It Took a Village, Part 2: Biglerville’s Sesqui-centennial Celebration
As mentioned in Part 1, the gentlemen of the town who had given up shaving were known as the Brothers of the Brush. If you wished to shave, you were required to have a shaver’s permit. If you shaved and had no permit, you might receive a summons to appear before the Chief Magistrate at Kangaroo Kourt. A small jail cell was erected on the square where Kangaroo Kourts were held throughout the week.
Imagine the humiliation if you were summoned because someone “just didn’t like you”! Found guilty? No problem. Just obtain the proper permit or perhaps stand on the square and sing a song as your punishment. Hopefully you can carry a tune.
Saturday, August 12 was the day of the Adams County Volunteer Firemen’s parade. The parade featured marching bands, fire companies, drum and bugle corps, floats, twirlers, etc. Bob Baker was the parade’s grand marshal. My family watched the parade from our home on East York Street. It was quite a spectacle, and I doubt that Biglerville has seen a parade of this magnitude since. The Gettysburg Times reported that an estimated 6,000 people, the largest crowd in town’s history gathered to watch the parade, after which the judging of the Brothers of the Brush took place back at the fire hall.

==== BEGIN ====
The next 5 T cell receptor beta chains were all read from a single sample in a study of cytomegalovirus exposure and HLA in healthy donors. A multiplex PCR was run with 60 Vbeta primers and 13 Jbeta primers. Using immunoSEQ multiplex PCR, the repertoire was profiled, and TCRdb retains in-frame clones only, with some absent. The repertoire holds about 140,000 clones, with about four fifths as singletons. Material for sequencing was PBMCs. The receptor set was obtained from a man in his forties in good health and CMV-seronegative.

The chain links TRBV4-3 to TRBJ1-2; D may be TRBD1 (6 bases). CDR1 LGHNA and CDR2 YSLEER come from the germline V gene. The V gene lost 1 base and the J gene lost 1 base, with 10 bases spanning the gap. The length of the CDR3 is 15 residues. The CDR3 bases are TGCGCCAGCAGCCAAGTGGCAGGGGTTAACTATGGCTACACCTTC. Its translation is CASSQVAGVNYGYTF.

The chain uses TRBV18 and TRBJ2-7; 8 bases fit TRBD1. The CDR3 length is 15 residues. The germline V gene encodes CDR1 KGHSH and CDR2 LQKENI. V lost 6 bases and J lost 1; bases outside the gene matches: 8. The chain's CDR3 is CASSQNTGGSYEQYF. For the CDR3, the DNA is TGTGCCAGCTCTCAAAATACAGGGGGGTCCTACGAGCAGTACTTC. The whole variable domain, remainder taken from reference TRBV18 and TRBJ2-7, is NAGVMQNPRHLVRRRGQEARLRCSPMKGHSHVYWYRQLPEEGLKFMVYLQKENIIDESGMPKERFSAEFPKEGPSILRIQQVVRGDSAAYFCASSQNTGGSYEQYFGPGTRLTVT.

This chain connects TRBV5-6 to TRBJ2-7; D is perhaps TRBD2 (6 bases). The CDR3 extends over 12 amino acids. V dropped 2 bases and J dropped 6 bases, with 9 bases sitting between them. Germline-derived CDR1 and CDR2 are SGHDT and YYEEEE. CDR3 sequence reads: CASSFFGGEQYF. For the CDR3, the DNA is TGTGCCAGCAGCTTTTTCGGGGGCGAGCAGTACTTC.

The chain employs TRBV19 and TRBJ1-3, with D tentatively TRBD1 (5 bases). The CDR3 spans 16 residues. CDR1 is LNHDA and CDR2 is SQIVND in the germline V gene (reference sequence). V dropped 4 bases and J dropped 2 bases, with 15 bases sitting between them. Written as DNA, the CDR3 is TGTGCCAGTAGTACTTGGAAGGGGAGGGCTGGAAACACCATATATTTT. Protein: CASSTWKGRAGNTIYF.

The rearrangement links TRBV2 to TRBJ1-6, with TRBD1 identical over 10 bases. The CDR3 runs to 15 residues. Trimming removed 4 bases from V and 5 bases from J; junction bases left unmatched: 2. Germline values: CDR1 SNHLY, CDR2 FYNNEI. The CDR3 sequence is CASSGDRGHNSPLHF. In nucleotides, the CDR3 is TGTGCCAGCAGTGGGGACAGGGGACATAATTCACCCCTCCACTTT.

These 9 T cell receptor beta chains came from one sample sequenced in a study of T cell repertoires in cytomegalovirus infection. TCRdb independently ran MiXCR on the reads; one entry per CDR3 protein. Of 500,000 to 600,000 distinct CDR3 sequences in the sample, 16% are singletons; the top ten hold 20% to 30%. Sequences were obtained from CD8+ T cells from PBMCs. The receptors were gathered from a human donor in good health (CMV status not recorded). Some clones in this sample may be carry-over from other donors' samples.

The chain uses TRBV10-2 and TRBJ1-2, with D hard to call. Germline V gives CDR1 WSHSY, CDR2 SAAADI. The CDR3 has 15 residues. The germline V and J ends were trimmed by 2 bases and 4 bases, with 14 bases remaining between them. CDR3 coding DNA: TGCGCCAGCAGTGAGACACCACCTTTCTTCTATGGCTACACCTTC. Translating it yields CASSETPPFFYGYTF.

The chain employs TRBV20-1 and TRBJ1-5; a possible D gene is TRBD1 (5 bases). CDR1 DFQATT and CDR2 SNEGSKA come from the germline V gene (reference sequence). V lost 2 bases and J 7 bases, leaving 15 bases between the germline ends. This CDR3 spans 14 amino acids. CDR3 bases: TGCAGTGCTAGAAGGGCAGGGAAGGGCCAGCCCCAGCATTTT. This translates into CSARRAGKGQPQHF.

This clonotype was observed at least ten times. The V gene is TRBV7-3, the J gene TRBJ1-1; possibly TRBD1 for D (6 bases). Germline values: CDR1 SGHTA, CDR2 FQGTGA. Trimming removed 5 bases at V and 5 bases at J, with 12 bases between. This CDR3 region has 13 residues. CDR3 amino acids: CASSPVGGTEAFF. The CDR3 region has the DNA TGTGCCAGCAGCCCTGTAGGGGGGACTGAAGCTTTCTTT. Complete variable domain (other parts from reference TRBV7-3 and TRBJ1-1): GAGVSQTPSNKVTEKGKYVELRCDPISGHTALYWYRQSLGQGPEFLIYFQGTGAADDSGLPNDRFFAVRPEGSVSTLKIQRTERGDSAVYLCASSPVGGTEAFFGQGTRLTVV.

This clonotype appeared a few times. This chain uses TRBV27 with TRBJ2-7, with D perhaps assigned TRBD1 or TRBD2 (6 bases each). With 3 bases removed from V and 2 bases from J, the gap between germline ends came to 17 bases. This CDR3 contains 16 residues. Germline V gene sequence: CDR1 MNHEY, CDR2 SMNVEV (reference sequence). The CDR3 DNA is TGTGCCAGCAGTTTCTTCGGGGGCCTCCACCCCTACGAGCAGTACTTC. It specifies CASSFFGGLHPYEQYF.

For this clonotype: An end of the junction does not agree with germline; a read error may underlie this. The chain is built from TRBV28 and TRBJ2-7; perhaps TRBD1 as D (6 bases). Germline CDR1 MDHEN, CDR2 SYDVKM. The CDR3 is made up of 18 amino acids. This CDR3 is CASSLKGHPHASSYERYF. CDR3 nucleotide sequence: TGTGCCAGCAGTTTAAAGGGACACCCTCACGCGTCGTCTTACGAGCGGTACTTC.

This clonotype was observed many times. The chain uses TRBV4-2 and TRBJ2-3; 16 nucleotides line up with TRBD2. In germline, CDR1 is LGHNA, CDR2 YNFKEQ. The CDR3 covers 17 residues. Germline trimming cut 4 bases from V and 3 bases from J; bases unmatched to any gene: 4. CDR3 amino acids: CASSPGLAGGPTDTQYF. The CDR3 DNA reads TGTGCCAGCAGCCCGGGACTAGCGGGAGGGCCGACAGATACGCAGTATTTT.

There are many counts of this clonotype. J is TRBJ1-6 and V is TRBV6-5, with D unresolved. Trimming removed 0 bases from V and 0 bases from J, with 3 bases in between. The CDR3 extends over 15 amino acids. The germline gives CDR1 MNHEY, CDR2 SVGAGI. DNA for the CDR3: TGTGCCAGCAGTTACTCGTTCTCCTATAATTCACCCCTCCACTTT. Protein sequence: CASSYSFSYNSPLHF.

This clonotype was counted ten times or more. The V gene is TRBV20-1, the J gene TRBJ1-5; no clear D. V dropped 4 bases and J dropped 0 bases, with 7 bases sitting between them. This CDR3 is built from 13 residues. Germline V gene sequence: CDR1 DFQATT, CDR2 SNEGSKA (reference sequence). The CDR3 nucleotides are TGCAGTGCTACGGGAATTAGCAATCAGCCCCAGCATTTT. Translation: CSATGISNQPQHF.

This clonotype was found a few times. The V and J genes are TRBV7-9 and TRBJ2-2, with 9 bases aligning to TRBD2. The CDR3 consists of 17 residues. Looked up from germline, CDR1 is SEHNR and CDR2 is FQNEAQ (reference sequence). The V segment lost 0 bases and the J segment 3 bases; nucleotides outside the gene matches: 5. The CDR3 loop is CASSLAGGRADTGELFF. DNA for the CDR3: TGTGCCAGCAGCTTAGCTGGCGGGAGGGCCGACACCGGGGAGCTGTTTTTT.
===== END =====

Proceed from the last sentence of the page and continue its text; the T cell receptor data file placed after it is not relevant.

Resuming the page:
Most Colorful – Terry Stansbury
Longest – Gerald McKinney (3 1/4 inches)
Best Trimmed – Fred Oyler
Best Goatee – Willis Finfrock
Ugliest – Lester VanArsdale
One who tried the hardest – Gene Shaffer
Best group – The Foliage Five, comprised of Clyde Funt, Glenn Rex, Harold Guise, Gerald McKinney, and Tom Leedy.
Following the judging, men who wished to be relieved of their facial hair could be shaved by local barber, Tom Leedy. Several were even shaved by their wives. What a fun event!
Saturday’s carnival entertainment, as if we needed more, was the Biglerville High School Band, and the Cannonaders Square Dance group.
The celebration concluded on Sunday morning with a pancake breakfast at the firehall.
A booklet was published, with Darby and Gene Shaffer Co-chairmen of the booklet committee. Time Marches On is a detailed history of the town. A copy of the booklet is on file in the library at the National Apple Museum. I have also periodically seen them for sale on Ebay or at local antique malls.
It certainly did take a village to pull off this celebration and what a week it was.
With thanks to The Gettysburg Times via newspaper archives, and the booklet, Time Marches On for filling in the memory blanks. Also, thanks to Brad Funt, and Darby and Gene Shaffer for the summons and pictures.